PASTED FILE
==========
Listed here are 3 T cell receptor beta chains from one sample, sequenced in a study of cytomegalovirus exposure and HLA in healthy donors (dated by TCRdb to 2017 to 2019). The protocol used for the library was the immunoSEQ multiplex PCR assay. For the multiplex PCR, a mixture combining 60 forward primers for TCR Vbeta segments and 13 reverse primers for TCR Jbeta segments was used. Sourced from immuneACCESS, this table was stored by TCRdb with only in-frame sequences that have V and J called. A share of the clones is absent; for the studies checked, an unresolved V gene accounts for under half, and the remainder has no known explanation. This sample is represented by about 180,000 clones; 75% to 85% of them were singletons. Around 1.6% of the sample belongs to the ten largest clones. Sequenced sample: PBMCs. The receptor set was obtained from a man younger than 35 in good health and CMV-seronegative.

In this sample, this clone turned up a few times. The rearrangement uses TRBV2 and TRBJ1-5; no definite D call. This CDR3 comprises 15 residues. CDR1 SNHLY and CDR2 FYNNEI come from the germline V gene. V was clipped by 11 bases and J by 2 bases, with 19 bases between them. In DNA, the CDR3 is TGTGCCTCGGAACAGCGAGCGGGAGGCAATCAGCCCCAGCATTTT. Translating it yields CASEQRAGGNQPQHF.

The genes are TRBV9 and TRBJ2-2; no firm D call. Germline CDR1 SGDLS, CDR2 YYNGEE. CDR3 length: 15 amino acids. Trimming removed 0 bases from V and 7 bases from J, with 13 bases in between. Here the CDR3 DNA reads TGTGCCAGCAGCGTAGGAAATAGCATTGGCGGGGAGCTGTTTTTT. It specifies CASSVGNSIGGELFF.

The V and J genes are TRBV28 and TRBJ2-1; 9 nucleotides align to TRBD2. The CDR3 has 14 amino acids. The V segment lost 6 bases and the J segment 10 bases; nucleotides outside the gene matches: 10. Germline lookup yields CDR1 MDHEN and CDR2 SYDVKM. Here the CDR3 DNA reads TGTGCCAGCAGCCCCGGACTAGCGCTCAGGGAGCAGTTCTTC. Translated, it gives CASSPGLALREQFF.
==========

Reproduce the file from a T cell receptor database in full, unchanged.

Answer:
Listed here are 3 T cell receptor beta chains from one sample, sequenced in a study of cytomegalovirus exposure and HLA in healthy donors (dated by TCRdb to 2017 to 2019). The protocol used for the library was the immunoSEQ multiplex PCR assay. For the multiplex PCR, a mixture combining 60 forward primers for TCR Vbeta segments and 13 reverse primers for TCR Jbeta segments was used. Sourced from immuneACCESS, this table was stored by TCRdb with only in-frame sequences that have V and J called. A share of the clones is absent; for the studies checked, an unresolved V gene accounts for under half, and the remainder has no known explanation. This sample is represented by about 180,000 clones; 75% to 85% of them were singletons. Around 1.6% of the sample belongs to the ten largest clones. Sequenced sample: PBMCs. The receptor set was obtained from a man younger than 35 in good health and CMV-seronegative.

In this sample, this clone turned up a few times. The rearrangement uses TRBV2 and TRBJ1-5; no definite D call. This CDR3 comprises 15 residues. CDR1 SNHLY and CDR2 FYNNEI come from the germline V gene. V was clipped by 11 bases and J by 2 bases, with 19 bases between them. In DNA, the CDR3 is TGTGCCTCGGAACAGCGAGCGGGAGGCAATCAGCCCCAGCATTTT. Translating it yields CASEQRAGGNQPQHF.

The genes are TRBV9 and TRBJ2-2; no firm D call. Germline CDR1 SGDLS, CDR2 YYNGEE. CDR3 length: 15 amino acids. Trimming removed 0 bases from V and 7 bases from J, with 13 bases in between. Here the CDR3 DNA reads TGTGCCAGCAGCGTAGGAAATAGCATTGGCGGGGAGCTGTTTTTT. It specifies CASSVGNSIGGELFF.

The V and J genes are TRBV28 and TRBJ2-1; 9 nucleotides align to TRBD2. The CDR3 has 14 amino acids. The V segment lost 6 bases and the J segment 10 bases; nucleotides outside the gene matches: 10. Germline lookup yields CDR1 MDHEN and CDR2 SYDVKM. Here the CDR3 DNA reads TGTGCCAGCAGCCCCGGACTAGCGCTCAGGGAGCAGTTCTTC. Translated, it gives CASSPGLALREQFF.